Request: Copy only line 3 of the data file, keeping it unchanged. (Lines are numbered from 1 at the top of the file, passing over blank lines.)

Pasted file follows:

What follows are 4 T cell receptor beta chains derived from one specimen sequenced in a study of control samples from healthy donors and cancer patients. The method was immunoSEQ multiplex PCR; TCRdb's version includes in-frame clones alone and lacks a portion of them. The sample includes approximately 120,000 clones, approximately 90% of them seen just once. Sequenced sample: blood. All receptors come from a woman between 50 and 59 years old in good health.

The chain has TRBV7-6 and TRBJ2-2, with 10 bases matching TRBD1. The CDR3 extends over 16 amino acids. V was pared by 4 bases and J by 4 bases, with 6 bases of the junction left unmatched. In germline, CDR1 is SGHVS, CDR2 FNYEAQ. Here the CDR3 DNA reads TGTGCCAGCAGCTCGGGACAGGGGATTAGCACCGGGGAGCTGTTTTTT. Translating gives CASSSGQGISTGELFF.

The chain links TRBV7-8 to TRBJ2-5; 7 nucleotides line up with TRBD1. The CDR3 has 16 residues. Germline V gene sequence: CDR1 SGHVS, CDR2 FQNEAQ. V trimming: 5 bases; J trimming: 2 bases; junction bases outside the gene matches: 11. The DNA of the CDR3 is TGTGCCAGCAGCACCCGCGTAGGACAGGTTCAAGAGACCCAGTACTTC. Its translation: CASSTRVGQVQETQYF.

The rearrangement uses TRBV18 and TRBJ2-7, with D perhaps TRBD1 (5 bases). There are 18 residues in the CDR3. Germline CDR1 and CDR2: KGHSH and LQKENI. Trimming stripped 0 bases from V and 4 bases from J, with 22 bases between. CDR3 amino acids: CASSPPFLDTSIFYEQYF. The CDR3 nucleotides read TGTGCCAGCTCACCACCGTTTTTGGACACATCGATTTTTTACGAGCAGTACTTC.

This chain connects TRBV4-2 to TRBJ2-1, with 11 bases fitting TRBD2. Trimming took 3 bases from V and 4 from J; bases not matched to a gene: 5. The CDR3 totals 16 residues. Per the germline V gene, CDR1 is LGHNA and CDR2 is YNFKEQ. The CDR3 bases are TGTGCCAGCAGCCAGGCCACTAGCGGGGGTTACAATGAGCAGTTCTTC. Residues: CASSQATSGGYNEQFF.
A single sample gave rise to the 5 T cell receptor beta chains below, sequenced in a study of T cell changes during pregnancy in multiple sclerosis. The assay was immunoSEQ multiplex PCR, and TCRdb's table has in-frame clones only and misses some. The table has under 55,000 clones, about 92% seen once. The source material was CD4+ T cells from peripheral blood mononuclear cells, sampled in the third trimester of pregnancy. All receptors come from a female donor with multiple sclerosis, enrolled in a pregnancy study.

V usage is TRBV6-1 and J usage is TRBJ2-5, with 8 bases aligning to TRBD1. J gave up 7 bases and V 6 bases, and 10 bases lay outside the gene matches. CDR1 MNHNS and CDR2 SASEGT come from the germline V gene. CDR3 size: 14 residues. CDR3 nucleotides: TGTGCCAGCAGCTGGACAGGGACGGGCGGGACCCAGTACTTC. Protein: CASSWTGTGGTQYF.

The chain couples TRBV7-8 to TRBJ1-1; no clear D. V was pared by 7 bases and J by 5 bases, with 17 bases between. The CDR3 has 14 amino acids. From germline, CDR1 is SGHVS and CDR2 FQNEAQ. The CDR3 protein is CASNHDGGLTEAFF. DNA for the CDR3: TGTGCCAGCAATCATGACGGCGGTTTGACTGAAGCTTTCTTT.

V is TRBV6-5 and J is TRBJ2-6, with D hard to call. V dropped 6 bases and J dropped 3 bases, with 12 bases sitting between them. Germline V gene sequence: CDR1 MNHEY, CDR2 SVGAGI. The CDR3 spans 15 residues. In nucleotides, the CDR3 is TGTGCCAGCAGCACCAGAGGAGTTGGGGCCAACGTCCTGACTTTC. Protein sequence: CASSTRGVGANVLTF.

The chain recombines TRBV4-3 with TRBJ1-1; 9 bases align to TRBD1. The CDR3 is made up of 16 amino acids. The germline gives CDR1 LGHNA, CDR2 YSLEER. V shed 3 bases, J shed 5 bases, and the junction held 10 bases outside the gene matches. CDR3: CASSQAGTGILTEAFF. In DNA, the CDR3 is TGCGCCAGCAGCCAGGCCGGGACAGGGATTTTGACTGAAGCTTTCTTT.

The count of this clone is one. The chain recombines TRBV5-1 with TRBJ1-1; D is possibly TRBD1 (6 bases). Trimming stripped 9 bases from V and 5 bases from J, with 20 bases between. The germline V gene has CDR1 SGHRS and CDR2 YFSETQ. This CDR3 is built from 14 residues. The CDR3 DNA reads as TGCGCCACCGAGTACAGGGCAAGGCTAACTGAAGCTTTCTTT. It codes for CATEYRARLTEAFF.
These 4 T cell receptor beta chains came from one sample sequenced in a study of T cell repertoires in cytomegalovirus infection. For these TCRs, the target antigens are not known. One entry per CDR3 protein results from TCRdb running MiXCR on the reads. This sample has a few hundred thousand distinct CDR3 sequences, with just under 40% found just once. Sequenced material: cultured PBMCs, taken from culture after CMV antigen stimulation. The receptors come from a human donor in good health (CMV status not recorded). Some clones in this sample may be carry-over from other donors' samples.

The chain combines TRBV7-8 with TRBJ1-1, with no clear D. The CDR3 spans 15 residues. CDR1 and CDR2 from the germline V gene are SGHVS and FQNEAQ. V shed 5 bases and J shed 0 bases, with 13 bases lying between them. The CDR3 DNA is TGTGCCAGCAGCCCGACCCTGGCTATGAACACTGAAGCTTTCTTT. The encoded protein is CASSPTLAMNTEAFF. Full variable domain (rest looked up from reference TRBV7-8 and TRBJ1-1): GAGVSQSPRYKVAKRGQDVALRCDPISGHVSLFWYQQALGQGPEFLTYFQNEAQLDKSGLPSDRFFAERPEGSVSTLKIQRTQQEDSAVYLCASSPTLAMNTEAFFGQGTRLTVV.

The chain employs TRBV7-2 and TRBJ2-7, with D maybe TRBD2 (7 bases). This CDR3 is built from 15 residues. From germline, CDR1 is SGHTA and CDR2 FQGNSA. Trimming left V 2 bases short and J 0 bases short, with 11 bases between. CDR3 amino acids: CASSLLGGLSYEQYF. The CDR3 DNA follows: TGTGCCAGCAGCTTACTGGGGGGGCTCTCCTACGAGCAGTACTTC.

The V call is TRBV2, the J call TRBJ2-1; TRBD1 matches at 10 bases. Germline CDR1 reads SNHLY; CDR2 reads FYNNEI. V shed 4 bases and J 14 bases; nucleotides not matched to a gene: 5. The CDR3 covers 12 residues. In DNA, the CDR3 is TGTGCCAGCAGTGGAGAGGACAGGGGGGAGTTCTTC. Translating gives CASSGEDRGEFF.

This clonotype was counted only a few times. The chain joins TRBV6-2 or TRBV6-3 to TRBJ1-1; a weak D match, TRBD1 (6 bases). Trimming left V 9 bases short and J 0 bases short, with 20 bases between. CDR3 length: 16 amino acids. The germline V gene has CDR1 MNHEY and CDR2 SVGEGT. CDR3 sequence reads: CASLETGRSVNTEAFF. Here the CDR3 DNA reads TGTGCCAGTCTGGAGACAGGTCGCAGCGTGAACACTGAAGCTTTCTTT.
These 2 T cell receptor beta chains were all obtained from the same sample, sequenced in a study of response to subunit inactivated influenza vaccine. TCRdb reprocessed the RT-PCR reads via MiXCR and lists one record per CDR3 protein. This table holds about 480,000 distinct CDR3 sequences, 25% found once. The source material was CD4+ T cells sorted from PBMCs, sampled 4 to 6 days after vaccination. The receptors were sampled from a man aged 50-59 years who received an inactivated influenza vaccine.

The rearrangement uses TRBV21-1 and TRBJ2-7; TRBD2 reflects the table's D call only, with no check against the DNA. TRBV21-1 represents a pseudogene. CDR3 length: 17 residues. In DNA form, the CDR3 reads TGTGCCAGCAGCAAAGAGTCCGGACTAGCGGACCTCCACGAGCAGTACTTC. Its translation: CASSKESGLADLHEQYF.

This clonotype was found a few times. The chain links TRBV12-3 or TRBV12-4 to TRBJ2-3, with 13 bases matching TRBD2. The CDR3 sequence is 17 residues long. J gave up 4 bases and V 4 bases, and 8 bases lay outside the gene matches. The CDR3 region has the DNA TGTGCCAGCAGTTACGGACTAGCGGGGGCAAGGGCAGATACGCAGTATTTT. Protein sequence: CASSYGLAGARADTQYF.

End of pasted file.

The chain links TRBV7-8 to TRBJ2-5; 7 nucleotides line up with TRBD1. The CDR3 has 16 residues. Germline V gene sequence: CDR1 SGHVS, CDR2 FQNEAQ. V trimming: 5 bases; J trimming: 2 bases; junction bases outside the gene matches: 11. The DNA of the CDR3 is TGTGCCAGCAGCACCCGCGTAGGACAGGTTCAAGAGACCCAGTACTTC. Its translation: CASSTRVGQVQETQYF.